Chinese search engine giant and artificial intelligence firm Baidu has unveiled its new autonomous vehicle which has a detachable steering wheel – with plans for it be used in its robotaxi service next year.
The Apollo RT6 will hit the roads without a steering wheel once Chinese authorities approve it, Baidu’s senior vice president Li Zhenyu said at a conference.
He added that the driving capability of the autonomous vehicle can match a skilled human driver with over 20 years experience.
The fully electric vehicle will cost 250,000 yuan (£31,000) per unit compared with 480,000 yuan (£59,000) for the previous generation.
“This massive cost reduction will enable us to deploy tens of thousands of autonomous vehicles (AVs) across China,” Baidu’s chief executive Robin Li said at the Baidu World 2022 technology conference.
“We are moving towards a future where taking a robotaxi will be half the cost of taking a taxi today.”
The new vehicle will possess autonomous “Level 4 capabilities” that need no human intervention, with 8 lidars and 12 cameras alongside the car.
Lidars are detection systems, similar to radars, which use pulsed laser light rather than radio waves.
The company did not disclose the manufacturer for the new model.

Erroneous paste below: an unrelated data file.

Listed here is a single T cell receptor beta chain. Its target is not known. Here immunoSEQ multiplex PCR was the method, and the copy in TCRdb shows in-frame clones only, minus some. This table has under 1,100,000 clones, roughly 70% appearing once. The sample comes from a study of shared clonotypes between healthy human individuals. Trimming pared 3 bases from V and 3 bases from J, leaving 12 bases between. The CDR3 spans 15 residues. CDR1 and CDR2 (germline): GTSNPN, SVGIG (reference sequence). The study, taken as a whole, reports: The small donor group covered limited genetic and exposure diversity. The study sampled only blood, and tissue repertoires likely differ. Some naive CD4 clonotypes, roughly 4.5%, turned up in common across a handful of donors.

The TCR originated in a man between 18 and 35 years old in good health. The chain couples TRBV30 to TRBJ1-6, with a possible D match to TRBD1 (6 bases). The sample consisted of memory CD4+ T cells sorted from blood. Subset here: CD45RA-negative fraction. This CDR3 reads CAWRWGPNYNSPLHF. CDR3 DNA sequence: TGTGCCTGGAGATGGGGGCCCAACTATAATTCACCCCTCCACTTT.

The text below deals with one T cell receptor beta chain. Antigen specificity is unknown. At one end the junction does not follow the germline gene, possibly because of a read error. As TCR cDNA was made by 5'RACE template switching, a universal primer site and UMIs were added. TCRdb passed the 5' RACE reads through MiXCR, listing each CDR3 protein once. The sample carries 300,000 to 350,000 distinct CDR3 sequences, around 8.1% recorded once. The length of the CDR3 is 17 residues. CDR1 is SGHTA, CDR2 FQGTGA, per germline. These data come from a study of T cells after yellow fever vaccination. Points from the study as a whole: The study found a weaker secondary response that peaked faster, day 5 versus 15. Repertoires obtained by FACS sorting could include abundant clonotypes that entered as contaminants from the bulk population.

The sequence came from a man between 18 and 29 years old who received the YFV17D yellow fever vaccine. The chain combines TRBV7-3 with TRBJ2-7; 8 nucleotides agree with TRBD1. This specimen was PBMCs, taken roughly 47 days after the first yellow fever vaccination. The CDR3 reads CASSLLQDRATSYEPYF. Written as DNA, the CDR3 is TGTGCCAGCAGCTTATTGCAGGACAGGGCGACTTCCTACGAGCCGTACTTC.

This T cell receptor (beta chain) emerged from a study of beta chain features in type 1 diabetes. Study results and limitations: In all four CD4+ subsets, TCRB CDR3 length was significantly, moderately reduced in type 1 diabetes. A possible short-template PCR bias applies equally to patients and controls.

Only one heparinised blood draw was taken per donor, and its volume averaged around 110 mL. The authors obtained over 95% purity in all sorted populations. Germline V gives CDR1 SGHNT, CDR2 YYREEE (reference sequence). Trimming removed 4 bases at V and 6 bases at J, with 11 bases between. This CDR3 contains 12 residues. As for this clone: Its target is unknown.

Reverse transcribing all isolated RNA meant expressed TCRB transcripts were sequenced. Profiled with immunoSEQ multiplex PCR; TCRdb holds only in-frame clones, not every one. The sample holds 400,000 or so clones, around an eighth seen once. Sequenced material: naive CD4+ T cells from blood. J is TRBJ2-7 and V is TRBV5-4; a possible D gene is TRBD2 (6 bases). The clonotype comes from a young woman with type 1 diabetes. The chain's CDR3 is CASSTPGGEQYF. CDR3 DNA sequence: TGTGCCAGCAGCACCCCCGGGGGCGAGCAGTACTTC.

Baidu already runs Apollo Go, an autonomous ride-hailing service using self-driving robotaxis with safety staff seated in the driver or passenger seat.
The service has operated over one million journeys across 10 Chinese cities since its launch in 2020.
Baidu said in April that it had received permits to deploy robotaxis without humans in the driving seat on open roads in Beijing.
China aspires to lead autonomous driving technology globally but lags the US in introducing such services.
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Alphabet’s Waymo began offering driverless taxi services in Phoenix, Arizona in 2020.
The company has said it plans to roll-out its fully autonomous vehicles in the US in the coming years.
Tesla’s chief executive Elon Musk said in a conference with investors in April that the company aims to start mass production of its robotaxi without a steering wheel or pedals in 2024, and predicted that a robotaxi ride will cost less than a bus ticket.